Gaelic obscure, 'ugly mountain', 'Venemous Mountain' or Neamb Bhathais = 'cloud capped mountain'. The latter seems most likely!
Ben Nevis is the highest mountain in the UK and at over 4400 ft it is no surprise to find that Ben Nevis can be a very busy place.
Most walkers will use the heavily engineered " tourist route " which labours up the badly eroded western slopes for four miles to the summit. This route requires little description as the path which commences at the youth hostel is obvious all the way to the top. It goes without saying that the engineered path becomes a very poor guide when covered in 12 inches of snow in which case the walker must be competent in navigation techniques in poor visibility.
For the serious walker I'll describe a more demanding route which is not only more strenuous but much more spectacular.
In winter conditions, unless you are an experienced winter climber with
winter equipment, you should not attempt this route as escape is very difficult.
Even in summer, if visibility is bad on the summit it is easy to get into trouble as the path, once lost, is not easily found.
Cross the bridge opposite the youth hostel then follow the path past the information
boards and in a few minutes join the engineered pathway which climbs the hillside to join
a higher path coming from Achintee.
Turn right on this path to climb steeply for about 1.5 miles to a height of about 2000 ft ( NN 147724) where the main path turns sharply to the right and a lochan can be seen on the left.
Turn left here onto an ill-defined path, very wet for a few hundred yards, which contours north then north east around the north shoulder of Carn Dearg before descending south east to the burn (Allt A Mhuilinn) in Corrie Leis.
Cross the burn just below the waterfall at NN164727 then test you're knees in a steep climb of about 1700 ft in just over half a mile to achieve the Carn Dearg Meachonach ridge at about NN 173729.
The Carn Dearg Meachonach top (3845 ft) to the south-east is your next goal en route to Carn Mor Dearg, the main summit on the ridge and a a Munro at just under 4000 ft. (distance walked=five miles).
Below you in Corrie Leis you can see the mountain rescue hut with its little wind-power turbine system - the rescue hut itself giving a clue as to the possible conditions here in winter.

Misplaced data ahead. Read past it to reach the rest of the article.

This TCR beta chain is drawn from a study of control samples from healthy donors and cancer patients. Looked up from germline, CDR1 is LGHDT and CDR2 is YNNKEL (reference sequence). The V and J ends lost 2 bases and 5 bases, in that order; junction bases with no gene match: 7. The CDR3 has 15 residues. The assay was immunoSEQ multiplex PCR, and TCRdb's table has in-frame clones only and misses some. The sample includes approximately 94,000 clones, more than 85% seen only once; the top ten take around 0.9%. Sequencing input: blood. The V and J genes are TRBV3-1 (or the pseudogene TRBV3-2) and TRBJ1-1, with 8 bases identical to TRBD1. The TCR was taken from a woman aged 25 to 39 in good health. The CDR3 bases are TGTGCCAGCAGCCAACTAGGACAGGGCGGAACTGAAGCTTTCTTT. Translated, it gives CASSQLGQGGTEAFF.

Whilst you get your breath back you can admire the magnificent views of the gully's and
buttresses of the north-east facing cliffs of Ben Nevis.
You also get a bird's-eye view of the CMD ridge, not quite a razor edge but sufficiently so to allow you the luxury of a little vertigo.
Head south from Carn Mor Dearg to begin the walk along the CMD ridge. The descent to the ridge requires a little care but once on the ridge a faint track on the left allows you to bypass the more difficult or exposed stretches. At the lowest point in the ridge just before the climb up the south shoulder of Ben Nevis, a noticeboard indicates the presence of belay posts at 60 ft intervals which provide an escape route for a roping down in severe or icy conditions.
The Old Observatory and a memorial can now be visited at the summit, the highest point in the UK.
From the summit head south-west for about 60 yards then west on the " tourist path '' formed of rubble and marked by large stones.
In poor visibility this path may be hard to find and good navigation skills are essential. The summit is surrounded by steep cliffs and gullys which should be avoided at all costs.
In misty conditions and with snow covering the path, very careful navigation can be required to steer a course between Gardyloo Gully and Five Finger Gully. Follow a bearing of 231 degrees for 150 metres, and then a bearing of 281 degrees, as described in the safety leaflet, to pass the most dangerous section.
After about 0.25 miles the tourist path descends by a series of zig-zags. There is a great temptation to "short cut" the zigzags but the surface is very badly eroded and a twisted ankle is not desirable at this stage. Follow the zigzags to reach eventually the point where you left the tourist path at the lochan. The heavily engineered tourist path now makes for easy if steep going all the way back to the youth hostel.
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